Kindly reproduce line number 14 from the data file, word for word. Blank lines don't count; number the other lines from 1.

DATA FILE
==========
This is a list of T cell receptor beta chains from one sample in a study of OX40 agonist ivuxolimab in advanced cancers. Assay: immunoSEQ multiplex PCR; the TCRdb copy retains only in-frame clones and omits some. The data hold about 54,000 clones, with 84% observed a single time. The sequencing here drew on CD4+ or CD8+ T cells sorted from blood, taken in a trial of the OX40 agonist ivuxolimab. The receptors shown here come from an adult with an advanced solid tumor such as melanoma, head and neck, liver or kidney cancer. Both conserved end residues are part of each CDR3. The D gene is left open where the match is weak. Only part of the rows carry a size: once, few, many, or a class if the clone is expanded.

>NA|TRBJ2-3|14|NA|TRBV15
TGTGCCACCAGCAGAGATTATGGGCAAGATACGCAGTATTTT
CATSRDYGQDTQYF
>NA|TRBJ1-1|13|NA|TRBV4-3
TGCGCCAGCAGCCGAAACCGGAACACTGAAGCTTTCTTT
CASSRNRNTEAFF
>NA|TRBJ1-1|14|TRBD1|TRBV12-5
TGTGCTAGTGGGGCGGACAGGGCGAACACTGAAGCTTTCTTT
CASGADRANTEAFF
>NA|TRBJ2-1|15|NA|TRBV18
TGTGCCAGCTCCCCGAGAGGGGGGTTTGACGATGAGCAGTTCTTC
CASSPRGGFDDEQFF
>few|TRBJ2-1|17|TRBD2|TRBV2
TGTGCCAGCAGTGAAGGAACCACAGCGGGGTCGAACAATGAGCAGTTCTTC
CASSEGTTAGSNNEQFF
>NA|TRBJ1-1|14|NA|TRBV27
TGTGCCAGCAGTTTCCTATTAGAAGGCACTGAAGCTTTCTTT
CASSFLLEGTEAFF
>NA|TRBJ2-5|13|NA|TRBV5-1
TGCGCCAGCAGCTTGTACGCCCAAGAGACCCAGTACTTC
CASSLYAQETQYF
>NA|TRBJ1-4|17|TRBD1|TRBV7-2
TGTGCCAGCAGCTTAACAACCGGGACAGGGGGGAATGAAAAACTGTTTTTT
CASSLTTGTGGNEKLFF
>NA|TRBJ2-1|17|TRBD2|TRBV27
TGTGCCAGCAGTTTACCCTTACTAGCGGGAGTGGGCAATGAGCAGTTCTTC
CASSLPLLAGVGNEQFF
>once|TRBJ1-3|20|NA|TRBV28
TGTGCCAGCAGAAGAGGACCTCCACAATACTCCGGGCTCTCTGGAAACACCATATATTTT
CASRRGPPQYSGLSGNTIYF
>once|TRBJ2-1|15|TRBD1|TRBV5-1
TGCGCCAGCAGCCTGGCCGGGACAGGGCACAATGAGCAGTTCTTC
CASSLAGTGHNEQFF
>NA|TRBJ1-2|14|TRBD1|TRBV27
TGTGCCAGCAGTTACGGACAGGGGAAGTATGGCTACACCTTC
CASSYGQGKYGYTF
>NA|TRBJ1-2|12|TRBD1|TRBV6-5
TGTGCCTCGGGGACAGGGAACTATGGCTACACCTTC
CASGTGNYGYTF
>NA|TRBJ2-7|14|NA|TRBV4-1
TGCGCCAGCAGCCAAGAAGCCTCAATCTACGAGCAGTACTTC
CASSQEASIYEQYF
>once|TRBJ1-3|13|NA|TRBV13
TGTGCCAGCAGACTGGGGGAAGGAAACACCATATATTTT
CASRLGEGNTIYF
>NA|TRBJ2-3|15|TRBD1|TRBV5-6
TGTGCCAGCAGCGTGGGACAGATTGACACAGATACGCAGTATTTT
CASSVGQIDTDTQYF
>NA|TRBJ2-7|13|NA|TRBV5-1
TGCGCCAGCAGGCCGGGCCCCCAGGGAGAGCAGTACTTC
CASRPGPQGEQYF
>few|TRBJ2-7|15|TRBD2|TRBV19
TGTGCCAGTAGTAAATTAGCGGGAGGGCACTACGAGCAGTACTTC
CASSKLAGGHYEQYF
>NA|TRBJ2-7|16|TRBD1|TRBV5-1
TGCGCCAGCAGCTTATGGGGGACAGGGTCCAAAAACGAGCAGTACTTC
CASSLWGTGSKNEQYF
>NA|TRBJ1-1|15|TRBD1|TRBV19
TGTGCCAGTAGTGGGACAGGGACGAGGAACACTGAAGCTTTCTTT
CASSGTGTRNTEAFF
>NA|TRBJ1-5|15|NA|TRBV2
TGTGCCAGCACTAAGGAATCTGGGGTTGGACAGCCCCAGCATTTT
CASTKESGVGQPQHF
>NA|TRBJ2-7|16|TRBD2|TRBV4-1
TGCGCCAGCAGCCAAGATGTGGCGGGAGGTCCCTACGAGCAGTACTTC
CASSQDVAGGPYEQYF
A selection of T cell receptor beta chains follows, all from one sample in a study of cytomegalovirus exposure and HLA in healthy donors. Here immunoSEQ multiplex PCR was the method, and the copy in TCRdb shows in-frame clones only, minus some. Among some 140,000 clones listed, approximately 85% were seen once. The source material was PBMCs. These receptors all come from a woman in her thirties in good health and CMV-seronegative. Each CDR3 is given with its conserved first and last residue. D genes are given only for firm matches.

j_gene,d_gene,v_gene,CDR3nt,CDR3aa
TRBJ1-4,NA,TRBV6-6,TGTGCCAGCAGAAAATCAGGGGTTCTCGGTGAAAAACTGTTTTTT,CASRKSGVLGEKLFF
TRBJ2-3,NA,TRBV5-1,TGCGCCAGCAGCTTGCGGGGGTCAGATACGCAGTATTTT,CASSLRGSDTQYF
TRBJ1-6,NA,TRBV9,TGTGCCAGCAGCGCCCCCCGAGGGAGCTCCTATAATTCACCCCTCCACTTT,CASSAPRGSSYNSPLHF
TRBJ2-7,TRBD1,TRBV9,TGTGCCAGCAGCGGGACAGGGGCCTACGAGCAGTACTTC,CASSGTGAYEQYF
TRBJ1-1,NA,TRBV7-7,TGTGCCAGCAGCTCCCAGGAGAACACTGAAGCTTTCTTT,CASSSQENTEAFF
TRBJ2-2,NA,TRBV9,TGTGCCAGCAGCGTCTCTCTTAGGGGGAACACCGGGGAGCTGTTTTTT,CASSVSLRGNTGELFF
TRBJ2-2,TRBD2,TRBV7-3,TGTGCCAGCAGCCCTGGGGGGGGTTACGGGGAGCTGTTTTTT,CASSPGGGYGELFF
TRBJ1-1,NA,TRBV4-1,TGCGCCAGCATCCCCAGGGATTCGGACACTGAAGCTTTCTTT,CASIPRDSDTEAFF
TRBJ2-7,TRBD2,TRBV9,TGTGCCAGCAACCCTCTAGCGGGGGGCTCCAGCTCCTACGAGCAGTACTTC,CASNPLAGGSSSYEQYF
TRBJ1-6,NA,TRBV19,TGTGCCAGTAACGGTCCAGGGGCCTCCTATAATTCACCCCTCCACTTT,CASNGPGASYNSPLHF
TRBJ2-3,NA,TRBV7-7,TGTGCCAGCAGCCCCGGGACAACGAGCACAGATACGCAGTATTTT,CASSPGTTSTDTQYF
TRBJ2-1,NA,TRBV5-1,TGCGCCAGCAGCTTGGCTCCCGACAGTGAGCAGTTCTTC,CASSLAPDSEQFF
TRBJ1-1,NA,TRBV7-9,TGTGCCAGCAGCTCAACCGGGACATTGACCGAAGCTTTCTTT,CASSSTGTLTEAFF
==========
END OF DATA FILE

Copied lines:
>few|TRBJ2-1|17|TRBD2|TRBV2